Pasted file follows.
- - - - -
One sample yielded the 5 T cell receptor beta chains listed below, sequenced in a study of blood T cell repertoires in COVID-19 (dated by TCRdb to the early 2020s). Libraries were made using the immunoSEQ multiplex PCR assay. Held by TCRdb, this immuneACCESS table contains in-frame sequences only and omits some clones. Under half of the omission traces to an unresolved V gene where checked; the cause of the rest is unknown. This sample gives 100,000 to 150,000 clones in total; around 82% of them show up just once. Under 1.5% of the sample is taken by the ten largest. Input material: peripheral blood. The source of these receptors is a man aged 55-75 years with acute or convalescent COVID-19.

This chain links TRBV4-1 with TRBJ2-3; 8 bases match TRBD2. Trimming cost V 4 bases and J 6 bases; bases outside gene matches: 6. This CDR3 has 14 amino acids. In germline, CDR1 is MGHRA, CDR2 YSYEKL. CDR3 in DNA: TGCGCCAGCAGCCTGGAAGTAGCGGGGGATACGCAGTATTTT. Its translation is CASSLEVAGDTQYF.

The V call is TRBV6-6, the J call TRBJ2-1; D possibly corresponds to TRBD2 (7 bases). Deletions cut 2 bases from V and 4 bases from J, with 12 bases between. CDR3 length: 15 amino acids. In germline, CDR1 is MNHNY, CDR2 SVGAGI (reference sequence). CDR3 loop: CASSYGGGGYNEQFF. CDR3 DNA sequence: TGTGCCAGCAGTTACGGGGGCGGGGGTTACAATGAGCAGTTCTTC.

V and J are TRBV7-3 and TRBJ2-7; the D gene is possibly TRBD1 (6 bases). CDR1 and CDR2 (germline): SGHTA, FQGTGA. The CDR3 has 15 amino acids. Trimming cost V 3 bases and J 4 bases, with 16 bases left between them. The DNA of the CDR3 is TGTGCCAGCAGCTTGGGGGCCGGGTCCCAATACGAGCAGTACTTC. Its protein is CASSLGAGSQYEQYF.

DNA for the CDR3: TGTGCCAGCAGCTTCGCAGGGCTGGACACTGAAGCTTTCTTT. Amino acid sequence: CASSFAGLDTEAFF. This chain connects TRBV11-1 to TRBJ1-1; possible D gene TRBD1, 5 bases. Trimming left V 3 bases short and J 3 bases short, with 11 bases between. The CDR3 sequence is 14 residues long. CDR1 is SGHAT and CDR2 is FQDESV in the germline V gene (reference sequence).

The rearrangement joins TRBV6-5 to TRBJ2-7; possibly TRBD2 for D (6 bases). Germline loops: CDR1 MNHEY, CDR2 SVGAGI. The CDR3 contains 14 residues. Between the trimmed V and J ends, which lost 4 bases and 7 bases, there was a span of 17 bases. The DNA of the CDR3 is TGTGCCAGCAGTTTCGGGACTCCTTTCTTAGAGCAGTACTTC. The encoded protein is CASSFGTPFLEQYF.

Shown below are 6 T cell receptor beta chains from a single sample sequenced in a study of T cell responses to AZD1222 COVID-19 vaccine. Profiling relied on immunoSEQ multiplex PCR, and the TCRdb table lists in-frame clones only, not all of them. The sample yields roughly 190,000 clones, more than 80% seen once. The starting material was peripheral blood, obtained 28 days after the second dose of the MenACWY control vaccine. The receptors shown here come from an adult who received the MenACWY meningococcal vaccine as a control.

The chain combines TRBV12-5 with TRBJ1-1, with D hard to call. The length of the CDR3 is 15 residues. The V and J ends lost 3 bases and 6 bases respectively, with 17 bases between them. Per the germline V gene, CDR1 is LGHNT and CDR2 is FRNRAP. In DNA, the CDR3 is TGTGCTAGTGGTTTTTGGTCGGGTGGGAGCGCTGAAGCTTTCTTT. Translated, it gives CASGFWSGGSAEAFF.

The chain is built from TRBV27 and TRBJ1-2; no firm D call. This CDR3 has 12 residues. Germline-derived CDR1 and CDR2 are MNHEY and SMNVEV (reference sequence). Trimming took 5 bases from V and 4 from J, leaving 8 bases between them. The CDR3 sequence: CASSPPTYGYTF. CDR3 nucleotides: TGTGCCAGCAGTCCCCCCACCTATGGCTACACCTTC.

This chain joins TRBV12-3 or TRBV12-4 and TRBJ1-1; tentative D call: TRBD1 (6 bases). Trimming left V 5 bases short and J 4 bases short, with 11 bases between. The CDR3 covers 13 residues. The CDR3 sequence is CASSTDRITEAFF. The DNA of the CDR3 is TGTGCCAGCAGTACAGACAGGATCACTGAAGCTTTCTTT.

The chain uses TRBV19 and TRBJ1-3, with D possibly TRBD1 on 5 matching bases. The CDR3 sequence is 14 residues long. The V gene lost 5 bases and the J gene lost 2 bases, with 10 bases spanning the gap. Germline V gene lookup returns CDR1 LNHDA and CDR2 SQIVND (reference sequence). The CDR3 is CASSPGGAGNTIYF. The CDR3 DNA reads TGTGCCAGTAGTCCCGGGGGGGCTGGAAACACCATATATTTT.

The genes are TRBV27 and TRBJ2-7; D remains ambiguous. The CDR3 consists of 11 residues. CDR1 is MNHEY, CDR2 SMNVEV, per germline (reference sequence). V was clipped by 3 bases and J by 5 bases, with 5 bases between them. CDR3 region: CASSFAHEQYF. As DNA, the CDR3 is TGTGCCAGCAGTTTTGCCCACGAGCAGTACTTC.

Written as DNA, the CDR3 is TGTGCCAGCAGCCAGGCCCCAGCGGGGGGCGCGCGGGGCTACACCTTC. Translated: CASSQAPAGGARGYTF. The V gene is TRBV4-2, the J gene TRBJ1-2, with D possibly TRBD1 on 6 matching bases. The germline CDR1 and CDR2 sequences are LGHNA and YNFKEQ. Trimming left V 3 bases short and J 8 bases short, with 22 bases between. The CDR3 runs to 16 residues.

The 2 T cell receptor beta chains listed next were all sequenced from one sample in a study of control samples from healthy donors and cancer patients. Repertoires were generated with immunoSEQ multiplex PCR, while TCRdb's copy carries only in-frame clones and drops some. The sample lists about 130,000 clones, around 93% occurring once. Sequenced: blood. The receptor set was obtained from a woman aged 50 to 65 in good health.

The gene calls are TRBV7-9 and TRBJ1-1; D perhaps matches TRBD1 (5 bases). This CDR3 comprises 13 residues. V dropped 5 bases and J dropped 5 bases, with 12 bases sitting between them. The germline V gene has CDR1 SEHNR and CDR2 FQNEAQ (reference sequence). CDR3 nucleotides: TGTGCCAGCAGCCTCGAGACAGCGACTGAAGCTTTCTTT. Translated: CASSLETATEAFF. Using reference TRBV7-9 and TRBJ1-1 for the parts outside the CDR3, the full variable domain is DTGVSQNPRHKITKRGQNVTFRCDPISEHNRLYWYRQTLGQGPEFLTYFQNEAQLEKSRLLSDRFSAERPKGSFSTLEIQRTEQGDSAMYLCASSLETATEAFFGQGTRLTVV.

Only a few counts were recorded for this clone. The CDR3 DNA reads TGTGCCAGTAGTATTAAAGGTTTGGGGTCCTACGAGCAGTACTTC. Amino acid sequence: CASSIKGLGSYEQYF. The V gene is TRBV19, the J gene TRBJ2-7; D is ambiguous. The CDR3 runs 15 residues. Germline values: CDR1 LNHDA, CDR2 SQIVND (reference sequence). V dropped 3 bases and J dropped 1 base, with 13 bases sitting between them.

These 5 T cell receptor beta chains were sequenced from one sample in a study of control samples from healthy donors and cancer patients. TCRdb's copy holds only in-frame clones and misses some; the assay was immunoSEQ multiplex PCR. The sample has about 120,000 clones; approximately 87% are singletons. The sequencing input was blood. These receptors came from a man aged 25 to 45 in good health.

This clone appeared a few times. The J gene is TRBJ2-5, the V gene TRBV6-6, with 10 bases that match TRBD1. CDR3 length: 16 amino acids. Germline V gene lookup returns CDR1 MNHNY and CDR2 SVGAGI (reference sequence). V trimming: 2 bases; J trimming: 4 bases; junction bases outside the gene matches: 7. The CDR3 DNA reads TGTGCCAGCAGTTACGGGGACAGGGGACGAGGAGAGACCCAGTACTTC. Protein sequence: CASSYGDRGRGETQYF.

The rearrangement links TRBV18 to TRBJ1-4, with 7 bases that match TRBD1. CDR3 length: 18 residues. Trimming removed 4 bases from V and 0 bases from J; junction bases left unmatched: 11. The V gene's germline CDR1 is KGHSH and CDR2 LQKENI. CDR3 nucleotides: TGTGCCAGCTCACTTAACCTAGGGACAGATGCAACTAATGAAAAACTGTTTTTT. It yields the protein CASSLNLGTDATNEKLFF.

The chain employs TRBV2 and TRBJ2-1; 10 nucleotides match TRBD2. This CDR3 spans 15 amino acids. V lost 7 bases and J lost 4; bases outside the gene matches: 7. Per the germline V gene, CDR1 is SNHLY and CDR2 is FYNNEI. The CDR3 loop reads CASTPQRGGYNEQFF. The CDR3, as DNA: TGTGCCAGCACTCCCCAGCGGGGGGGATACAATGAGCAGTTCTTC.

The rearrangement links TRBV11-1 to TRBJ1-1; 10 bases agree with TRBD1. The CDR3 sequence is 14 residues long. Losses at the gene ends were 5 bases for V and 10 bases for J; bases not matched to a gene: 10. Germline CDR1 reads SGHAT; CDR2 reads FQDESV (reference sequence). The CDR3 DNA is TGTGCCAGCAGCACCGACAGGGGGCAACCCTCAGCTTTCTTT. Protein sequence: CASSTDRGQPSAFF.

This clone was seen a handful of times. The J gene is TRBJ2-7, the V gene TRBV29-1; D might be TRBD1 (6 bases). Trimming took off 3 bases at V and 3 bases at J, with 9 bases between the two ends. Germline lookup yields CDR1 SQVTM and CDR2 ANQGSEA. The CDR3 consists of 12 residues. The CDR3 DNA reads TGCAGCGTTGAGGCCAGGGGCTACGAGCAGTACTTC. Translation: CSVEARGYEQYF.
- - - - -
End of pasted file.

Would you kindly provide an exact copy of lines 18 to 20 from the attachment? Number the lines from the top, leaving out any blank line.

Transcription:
This clone appeared a few times. The J gene is TRBJ2-5, the V gene TRBV6-6, with 10 bases that match TRBD1. CDR3 length: 16 amino acids. Germline V gene lookup returns CDR1 MNHNY and CDR2 SVGAGI (reference sequence). V trimming: 2 bases; J trimming: 4 bases; junction bases outside the gene matches: 7. The CDR3 DNA reads TGTGCCAGCAGTTACGGGGACAGGGGACGAGGAGAGACCCAGTACTTC. Protein sequence: CASSYGDRGRGETQYF.

The rearrangement links TRBV18 to TRBJ1-4, with 7 bases that match TRBD1. CDR3 length: 18 residues. Trimming removed 4 bases from V and 0 bases from J; junction bases left unmatched: 11. The V gene's germline CDR1 is KGHSH and CDR2 LQKENI. CDR3 nucleotides: TGTGCCAGCTCACTTAACCTAGGGACAGATGCAACTAATGAAAAACTGTTTTTT. It yields the protein CASSLNLGTDATNEKLFF.

The chain employs TRBV2 and TRBJ2-1; 10 nucleotides match TRBD2. This CDR3 spans 15 amino acids. V lost 7 bases and J lost 4; bases outside the gene matches: 7. Per the germline V gene, CDR1 is SNHLY and CDR2 is FYNNEI. The CDR3 loop reads CASTPQRGGYNEQFF. The CDR3, as DNA: TGTGCCAGCACTCCCCAGCGGGGGGGATACAATGAGCAGTTCTTC.